Planned Maintenance

Planned Maintenance

Do you wait until your car breaks down to get an oil change, or do you do them regularly? If you plan your oil changes, you already understand the value of planned maintenance. Now, extend that mindset to your heavy equipment to ensure maximum productivity on the jobsite.

When you’re enjoying a busy work schedule with jobs lined up for months, you may be more focused on productivity than maintenance—but you also want to make sure your equipment keeps working with as few interruptions as possible. That’s where planned maintenance (PM) practices come into play. Follow these three tips to keep your maintenance costs low and your uptime high.

1. Create, post, and stick to PM schedules. 

Construction accountants and financial advisors report that planned maintenance schedules, when adhered to, are a best practice for maintaining the value of equipment and cutting down on repair costs.
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2. Consider outsourcing as an efficiency booster.

Evaluate the maintenance and repair work your team is doing—what’s being done, the hours it takes and the cost of downtime. Also look at the time involved to schedule and manage product inventory. It’s possible you could save money and gain convenience by outsourcing certain maintenance tasks to a more efficient third party. If your shop is handling maintenance for equipment and vehicles, you may want to consider outsourcing one fleet.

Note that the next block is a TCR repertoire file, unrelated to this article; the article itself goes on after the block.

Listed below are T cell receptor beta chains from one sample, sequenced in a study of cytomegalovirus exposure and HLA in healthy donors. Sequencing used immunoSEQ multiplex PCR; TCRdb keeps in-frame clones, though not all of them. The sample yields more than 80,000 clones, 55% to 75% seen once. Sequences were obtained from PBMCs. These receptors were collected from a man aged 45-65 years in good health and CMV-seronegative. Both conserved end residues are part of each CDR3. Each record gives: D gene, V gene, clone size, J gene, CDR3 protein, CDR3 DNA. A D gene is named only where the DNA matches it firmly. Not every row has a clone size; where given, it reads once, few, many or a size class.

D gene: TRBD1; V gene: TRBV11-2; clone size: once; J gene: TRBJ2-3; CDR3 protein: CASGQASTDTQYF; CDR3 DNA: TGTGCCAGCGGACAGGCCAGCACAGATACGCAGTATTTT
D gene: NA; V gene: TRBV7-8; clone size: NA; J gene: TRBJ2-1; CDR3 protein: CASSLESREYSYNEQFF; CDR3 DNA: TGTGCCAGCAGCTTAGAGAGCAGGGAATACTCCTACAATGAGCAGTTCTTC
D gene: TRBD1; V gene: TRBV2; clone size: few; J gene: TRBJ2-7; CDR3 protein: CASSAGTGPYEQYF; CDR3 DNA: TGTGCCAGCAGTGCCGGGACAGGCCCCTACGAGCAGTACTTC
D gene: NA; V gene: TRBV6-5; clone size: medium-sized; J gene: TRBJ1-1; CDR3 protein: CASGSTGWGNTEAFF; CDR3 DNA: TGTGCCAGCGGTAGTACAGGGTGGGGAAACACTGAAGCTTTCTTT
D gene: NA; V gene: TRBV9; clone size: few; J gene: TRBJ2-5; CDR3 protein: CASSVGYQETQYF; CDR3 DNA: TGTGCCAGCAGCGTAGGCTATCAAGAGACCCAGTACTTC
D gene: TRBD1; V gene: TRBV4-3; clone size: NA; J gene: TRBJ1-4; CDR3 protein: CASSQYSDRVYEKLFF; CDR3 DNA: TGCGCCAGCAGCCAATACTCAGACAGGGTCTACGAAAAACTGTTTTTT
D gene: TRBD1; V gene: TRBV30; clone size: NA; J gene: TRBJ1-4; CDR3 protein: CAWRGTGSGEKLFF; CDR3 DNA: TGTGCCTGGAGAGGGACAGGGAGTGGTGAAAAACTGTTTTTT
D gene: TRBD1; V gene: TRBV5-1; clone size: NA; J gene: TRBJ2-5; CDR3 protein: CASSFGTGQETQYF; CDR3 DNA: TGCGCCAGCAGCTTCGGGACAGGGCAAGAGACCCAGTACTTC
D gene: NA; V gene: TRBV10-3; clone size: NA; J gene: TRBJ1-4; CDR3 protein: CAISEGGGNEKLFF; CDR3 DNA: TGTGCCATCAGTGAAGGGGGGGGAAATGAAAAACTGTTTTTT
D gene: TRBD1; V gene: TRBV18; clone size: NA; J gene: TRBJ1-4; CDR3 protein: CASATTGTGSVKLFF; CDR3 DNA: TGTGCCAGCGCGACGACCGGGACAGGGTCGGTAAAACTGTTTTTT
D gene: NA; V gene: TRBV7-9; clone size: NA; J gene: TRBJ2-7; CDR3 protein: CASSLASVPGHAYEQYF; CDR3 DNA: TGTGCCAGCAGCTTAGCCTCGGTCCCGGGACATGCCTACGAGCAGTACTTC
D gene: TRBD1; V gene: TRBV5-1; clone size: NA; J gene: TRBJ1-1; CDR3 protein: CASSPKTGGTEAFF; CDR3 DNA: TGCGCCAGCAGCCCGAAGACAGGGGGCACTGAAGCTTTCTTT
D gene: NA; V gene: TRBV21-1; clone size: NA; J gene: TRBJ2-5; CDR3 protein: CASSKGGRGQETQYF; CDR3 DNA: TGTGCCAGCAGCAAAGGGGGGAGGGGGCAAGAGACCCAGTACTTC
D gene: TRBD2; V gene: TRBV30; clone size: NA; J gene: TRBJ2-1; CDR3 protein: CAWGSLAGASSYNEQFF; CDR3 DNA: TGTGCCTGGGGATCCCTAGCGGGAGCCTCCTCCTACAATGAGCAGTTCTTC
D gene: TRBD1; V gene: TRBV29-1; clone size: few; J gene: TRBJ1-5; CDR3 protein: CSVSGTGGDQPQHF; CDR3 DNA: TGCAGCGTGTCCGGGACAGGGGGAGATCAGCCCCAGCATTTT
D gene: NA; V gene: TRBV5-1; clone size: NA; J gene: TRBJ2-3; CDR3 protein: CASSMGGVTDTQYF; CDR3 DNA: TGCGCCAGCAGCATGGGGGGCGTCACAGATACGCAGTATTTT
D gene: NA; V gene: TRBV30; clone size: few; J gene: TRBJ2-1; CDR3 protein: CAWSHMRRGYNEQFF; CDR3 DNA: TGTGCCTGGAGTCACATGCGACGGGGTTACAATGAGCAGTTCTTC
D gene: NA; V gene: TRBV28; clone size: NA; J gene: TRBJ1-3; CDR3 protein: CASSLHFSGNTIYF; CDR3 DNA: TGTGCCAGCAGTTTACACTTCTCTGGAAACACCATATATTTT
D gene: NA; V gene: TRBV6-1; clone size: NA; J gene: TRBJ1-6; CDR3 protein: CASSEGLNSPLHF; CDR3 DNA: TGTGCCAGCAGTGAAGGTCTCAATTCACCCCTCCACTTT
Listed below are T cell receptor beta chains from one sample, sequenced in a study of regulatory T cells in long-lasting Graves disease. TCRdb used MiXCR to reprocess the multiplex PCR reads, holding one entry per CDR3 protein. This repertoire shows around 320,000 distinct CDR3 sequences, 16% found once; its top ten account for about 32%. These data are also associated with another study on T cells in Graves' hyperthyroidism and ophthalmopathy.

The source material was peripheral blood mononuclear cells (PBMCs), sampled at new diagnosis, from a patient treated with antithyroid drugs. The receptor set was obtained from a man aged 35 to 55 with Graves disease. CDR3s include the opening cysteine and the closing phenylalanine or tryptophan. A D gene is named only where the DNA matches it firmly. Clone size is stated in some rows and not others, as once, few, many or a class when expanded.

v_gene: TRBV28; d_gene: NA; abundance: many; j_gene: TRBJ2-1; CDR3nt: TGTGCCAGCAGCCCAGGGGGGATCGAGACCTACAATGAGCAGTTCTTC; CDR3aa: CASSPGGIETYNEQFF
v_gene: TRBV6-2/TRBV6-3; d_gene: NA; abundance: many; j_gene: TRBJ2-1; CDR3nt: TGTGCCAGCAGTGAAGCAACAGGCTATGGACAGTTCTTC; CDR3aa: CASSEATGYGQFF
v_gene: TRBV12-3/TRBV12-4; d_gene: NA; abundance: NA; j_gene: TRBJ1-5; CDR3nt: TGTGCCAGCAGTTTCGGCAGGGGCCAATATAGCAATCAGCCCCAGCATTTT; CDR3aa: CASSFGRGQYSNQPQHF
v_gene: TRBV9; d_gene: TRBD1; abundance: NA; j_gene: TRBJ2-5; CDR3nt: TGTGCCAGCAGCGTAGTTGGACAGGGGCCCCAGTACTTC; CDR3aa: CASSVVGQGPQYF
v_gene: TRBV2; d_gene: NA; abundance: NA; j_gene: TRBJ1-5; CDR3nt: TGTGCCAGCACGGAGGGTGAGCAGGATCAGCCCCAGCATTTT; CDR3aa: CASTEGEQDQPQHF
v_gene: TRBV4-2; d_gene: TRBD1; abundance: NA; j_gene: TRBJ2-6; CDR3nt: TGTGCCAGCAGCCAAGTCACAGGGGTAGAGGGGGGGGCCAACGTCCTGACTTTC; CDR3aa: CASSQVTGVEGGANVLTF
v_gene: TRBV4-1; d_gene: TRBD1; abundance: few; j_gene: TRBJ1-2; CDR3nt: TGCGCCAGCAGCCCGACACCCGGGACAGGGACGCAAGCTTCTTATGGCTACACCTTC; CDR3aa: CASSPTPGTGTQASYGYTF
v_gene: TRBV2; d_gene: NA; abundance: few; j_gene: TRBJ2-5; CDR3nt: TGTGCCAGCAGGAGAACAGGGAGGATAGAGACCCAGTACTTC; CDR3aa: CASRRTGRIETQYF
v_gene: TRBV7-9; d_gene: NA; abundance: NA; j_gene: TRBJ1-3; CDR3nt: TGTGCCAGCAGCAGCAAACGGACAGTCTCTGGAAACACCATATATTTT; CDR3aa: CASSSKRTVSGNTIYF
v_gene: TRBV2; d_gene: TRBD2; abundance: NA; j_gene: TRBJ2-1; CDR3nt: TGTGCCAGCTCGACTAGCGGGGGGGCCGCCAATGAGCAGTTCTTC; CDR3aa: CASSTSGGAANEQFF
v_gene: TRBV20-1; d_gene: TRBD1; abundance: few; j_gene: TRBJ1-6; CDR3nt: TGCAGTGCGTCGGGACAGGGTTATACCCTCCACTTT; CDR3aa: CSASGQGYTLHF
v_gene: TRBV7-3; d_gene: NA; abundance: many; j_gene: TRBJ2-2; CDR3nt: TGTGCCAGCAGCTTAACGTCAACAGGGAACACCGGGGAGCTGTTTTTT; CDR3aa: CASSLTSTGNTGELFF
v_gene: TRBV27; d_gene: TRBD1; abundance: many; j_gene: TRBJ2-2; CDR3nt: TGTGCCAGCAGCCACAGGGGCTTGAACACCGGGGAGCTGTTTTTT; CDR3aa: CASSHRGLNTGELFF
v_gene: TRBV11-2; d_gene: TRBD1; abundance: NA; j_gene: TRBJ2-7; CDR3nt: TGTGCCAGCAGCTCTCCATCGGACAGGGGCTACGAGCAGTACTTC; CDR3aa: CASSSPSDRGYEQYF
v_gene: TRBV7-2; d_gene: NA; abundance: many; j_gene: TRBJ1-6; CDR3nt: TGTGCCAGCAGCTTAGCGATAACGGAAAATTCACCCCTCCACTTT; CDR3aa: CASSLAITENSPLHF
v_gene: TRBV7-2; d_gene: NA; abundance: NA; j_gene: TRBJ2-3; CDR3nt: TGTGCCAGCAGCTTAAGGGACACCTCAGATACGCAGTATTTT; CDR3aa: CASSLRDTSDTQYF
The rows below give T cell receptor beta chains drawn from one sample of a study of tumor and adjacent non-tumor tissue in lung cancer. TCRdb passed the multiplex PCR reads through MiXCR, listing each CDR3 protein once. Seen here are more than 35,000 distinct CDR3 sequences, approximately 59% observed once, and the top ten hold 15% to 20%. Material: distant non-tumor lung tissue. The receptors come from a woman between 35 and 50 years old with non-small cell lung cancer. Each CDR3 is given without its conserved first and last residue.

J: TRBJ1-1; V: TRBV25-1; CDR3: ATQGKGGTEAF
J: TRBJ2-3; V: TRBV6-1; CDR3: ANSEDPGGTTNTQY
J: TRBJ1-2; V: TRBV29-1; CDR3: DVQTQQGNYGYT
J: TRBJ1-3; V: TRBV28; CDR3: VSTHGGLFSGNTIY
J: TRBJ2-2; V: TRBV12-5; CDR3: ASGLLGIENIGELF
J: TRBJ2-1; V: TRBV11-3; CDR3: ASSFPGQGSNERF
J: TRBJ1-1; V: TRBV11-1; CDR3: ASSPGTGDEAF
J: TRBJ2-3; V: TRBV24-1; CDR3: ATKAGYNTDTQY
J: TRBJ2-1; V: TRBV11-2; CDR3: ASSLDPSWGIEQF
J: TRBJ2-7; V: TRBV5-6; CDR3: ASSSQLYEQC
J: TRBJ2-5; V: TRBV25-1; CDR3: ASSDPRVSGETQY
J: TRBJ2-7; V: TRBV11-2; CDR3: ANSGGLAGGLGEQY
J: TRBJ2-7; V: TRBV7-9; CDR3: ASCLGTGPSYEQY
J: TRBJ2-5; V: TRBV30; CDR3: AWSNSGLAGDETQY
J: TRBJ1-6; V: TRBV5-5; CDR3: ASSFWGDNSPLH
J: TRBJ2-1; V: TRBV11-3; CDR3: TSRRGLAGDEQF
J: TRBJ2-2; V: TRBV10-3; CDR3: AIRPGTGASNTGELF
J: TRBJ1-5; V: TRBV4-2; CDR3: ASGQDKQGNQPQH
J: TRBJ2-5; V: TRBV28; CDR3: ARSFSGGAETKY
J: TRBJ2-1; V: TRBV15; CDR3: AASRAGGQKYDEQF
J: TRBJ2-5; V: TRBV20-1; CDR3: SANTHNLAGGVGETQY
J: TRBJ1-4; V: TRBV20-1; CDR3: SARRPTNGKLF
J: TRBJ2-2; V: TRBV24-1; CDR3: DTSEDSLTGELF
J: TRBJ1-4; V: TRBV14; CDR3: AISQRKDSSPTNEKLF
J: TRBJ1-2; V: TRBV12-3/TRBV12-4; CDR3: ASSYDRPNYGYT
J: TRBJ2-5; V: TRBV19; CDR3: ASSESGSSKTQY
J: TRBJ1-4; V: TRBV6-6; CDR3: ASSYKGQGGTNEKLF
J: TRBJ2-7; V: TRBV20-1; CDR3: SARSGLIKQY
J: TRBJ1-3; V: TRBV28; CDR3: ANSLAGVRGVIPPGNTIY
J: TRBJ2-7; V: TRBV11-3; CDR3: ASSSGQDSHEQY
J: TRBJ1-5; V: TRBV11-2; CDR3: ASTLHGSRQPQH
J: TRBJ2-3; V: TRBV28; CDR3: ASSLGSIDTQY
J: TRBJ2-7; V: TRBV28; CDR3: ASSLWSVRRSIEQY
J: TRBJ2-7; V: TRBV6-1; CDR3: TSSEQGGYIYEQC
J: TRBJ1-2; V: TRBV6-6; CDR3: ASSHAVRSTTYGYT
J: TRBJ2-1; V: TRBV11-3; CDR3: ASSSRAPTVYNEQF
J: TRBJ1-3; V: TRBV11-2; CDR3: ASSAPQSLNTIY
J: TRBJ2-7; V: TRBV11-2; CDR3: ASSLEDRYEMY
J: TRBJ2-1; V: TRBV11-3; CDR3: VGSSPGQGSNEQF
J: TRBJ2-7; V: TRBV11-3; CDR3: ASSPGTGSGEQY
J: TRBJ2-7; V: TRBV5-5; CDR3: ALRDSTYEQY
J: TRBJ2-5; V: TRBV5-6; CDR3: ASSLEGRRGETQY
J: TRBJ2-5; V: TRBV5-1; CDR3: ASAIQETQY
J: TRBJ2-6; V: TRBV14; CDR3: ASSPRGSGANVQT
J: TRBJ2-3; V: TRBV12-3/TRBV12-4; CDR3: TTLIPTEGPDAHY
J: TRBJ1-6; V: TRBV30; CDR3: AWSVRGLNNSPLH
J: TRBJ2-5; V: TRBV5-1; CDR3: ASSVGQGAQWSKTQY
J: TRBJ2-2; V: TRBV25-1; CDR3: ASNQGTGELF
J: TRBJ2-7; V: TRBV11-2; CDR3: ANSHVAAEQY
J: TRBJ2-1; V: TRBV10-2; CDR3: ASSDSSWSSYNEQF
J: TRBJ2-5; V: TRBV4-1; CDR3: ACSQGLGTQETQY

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3. Use technology to make maintenance as efficient as possible.

The machine hour meter records the number of hours the machine is “on,” but it doesn’t differentiate between “on time,” “working time,” and “idle time.” Various monitoring systems do make that distinction, and this technology is integrated into many newer machines. When you can look at the data and see which hours are actually working hours, you can schedule maintenance using actual time worked. That means you can reduce the number of PMs needed annually.
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Consider a machine with a recommended service interval of 250 hours and 70% working time. Approximately 30%, or 75 hours, of that 250-hour service interval is non-working time. That means every fourth PM is due to non-working hours alone, which isn’t a true indicator of usage. With more accurate data provided by technology, you can perform PMs when they’re needed and avoid unnecessary maintenance and associated costs.

Technology also helps you keep track of machine health—proactively—with alert codes that let the operator know when the machine is operating outside of normal parameters or needs service. The overall result will be fewer failures, less downtime and reduced costs.

Contact a Cashman’s Product Support department at (800) 937-2326 for more information on Cat planned maintenance today.